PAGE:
Right now, we have a once-in-a-generation opportunity to rebuild and reimagine America’s infrastructure systems. Following a decade of underfunding and maintenance backlogs, last year’s historic bipartisan commitment of more than $1 trillion in federal funds toward infrastructure improvements provides an extraordinary moment to modernize the systems that connect and sustain us all.

As we collectively consider how to take advantage of this window of opportunity, we need to start by redefining what infrastructure actually means. For years, the physical, digital, and social dimensions of infrastructure have been treated as separate issues—often siloed and considered in a vacuum. But in truth, then and now, the infrastructure reinforcing society is multidimensional. Each realm is heavily connected and interdependent. If we are to properly build infrastructure designed to withstand the challenges of the 21st century and beyond, we need an equally multidimensional framework for designing, funding, and governing it.

This framework absolutely must harness the ever-growing power of technology to best advance the social good. From building databases that better facilitate ethical information sharing ​​across vital entities like hospitals and schools, to ensuring equitable access to vital services, like translating websites that offer access to benefits such as the Child Tax Credit in multiple languages – public interest technology (PIT) is a critical component of our infrastructure.

Today, there are an ever increasing number of real world dependencies that are evolving how critical technology is becoming as a piece of infrastructure. And if we just think of technology as digital, while ignoring its social and physical dimensions, we won’t be as equipped to steward it toward the ethical, equitable, and prosperous outcomes we want to see for all of society.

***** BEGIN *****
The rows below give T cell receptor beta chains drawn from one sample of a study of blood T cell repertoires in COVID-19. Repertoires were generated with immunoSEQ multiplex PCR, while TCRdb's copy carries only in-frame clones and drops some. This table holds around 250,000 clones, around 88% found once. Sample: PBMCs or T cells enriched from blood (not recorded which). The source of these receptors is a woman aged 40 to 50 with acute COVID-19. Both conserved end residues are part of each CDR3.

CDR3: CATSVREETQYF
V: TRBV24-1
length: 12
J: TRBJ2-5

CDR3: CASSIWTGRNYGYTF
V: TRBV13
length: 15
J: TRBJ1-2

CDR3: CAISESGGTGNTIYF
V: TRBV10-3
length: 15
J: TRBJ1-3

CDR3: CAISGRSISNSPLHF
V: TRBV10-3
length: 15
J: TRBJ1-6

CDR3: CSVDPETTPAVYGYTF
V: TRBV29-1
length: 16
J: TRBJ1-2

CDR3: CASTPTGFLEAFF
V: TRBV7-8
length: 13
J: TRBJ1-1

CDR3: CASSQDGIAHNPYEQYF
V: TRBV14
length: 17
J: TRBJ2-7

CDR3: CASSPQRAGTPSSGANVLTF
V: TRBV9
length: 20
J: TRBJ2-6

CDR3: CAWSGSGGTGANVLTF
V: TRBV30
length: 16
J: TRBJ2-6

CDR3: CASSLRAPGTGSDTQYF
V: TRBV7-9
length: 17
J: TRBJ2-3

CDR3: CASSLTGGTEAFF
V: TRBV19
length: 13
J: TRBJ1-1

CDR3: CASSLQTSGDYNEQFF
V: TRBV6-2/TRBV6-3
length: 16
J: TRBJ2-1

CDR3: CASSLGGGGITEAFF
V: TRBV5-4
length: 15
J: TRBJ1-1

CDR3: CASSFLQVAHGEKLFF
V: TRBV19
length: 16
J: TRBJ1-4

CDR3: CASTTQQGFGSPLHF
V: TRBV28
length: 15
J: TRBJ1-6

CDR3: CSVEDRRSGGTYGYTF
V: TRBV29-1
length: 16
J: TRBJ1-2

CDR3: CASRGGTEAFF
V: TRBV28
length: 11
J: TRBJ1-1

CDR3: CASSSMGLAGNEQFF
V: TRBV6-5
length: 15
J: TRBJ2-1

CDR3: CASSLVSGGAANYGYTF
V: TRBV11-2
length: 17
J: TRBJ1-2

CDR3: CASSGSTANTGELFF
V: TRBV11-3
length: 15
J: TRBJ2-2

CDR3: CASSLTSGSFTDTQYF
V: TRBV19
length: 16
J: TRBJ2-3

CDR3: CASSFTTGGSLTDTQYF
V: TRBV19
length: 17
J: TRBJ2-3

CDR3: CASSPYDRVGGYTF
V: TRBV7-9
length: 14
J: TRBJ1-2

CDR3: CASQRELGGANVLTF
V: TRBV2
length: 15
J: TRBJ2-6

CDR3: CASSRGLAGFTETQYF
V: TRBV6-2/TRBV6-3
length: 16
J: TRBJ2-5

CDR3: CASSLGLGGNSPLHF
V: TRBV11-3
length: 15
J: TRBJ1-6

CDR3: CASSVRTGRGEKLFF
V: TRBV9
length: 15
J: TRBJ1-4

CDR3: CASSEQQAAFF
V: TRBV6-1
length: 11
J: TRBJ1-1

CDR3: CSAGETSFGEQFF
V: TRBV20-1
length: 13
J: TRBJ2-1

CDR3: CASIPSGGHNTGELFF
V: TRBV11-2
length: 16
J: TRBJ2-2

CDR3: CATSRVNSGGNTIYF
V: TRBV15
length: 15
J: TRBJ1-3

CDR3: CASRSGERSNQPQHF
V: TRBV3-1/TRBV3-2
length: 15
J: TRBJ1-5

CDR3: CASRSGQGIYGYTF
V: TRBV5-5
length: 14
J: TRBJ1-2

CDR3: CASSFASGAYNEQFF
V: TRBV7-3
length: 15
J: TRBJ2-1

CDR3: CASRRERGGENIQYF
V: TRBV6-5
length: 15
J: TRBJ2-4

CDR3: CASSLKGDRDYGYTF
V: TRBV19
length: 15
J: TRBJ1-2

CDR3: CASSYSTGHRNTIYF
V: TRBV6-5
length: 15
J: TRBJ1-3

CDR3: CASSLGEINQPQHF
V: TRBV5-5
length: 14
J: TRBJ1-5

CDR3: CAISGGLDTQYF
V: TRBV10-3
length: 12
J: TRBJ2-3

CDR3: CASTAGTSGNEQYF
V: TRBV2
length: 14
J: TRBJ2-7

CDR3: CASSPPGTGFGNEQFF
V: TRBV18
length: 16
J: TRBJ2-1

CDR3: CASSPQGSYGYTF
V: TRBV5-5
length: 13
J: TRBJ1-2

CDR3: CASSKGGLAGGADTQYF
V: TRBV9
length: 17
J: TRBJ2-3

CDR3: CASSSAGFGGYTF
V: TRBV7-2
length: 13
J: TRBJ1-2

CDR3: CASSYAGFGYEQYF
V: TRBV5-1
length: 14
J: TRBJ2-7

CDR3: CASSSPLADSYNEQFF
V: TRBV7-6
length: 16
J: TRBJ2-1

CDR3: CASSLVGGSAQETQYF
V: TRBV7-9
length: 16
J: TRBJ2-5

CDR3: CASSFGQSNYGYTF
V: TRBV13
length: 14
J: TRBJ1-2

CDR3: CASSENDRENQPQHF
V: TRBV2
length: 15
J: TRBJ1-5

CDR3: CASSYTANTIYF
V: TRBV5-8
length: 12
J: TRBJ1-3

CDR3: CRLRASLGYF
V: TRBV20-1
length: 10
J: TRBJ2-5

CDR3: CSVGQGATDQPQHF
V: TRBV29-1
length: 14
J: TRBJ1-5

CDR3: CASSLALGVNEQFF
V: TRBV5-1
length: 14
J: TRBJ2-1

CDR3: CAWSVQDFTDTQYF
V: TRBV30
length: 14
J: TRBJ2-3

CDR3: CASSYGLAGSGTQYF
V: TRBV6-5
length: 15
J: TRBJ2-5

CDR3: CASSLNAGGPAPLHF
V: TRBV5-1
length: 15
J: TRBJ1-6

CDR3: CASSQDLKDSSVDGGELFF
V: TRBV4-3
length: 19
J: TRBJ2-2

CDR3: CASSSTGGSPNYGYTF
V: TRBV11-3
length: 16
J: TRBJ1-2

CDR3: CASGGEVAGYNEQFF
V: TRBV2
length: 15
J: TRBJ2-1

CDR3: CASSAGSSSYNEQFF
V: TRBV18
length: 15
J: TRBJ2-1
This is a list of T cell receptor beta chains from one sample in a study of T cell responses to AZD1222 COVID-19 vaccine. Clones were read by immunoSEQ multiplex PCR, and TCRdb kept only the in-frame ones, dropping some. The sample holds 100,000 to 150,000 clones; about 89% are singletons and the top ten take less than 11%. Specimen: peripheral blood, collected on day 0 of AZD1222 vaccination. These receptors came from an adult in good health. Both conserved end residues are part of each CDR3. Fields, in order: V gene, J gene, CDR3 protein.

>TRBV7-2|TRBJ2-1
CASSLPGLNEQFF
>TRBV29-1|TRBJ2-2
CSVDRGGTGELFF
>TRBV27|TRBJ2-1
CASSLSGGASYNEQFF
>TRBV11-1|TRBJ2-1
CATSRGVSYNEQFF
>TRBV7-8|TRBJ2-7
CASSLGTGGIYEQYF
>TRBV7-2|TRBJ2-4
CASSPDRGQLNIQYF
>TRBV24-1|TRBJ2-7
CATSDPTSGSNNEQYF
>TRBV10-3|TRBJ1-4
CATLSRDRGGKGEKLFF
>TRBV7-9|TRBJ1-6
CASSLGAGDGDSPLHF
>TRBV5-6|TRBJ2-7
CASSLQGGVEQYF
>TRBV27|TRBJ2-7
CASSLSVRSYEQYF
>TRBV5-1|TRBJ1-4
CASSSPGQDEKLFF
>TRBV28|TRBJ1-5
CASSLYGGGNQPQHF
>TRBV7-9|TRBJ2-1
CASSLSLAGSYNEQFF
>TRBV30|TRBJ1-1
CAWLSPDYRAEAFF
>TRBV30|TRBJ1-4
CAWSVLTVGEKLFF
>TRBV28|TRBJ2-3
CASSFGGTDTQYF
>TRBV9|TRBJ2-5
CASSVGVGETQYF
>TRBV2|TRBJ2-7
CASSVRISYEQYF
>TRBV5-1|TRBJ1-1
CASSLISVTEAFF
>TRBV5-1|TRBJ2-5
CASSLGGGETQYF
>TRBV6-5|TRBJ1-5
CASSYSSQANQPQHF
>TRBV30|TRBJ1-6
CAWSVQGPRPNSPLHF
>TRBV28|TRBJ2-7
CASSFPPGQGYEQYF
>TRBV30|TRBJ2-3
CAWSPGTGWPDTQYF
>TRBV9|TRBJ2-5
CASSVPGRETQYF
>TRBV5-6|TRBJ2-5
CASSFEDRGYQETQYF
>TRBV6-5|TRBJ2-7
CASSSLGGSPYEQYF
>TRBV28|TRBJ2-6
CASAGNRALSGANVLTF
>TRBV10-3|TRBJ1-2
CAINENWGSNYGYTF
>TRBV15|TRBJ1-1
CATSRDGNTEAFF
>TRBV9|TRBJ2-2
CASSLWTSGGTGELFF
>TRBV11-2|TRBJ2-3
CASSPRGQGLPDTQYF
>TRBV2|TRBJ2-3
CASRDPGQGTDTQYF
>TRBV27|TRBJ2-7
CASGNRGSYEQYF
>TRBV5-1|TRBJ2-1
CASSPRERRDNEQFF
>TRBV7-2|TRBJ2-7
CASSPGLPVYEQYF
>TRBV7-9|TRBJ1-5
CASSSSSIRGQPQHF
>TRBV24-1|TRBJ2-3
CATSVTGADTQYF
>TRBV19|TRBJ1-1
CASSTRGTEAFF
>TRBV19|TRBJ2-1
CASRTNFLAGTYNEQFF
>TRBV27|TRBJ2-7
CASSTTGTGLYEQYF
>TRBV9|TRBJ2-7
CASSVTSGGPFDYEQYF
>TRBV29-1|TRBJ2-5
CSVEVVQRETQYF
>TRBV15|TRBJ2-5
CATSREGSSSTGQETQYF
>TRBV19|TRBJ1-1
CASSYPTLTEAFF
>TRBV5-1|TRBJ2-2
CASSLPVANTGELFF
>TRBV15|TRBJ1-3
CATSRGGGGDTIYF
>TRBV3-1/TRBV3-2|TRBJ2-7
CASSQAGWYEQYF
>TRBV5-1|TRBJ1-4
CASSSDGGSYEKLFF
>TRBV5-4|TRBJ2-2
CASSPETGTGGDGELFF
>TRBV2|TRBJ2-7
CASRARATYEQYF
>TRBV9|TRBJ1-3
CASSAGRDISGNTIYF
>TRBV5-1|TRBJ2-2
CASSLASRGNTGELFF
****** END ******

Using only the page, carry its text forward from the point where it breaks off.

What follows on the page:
If philanthropy is society’s risk capital, funders and philanthropists have a crucial role to play by:

  1. Demonstrating what’s possible and fueling an innovation ecosystem that designs and builds technology with the public interest at its center.
  2. Infusing nuance into the conversation. Technology is not a monolith, but rather has contributed both positive and negative impacts on our society.
  3. Investing in the next generation of public interest technologists. There are entire networks of higher-education institutions and nonprofits committed to advancing and expanding the field of public interest technology with the goal of building a more equitable future.

Read the full article about technology advancing social good by Katy Knight and Laura Maher at Stanford Social Innovation Review.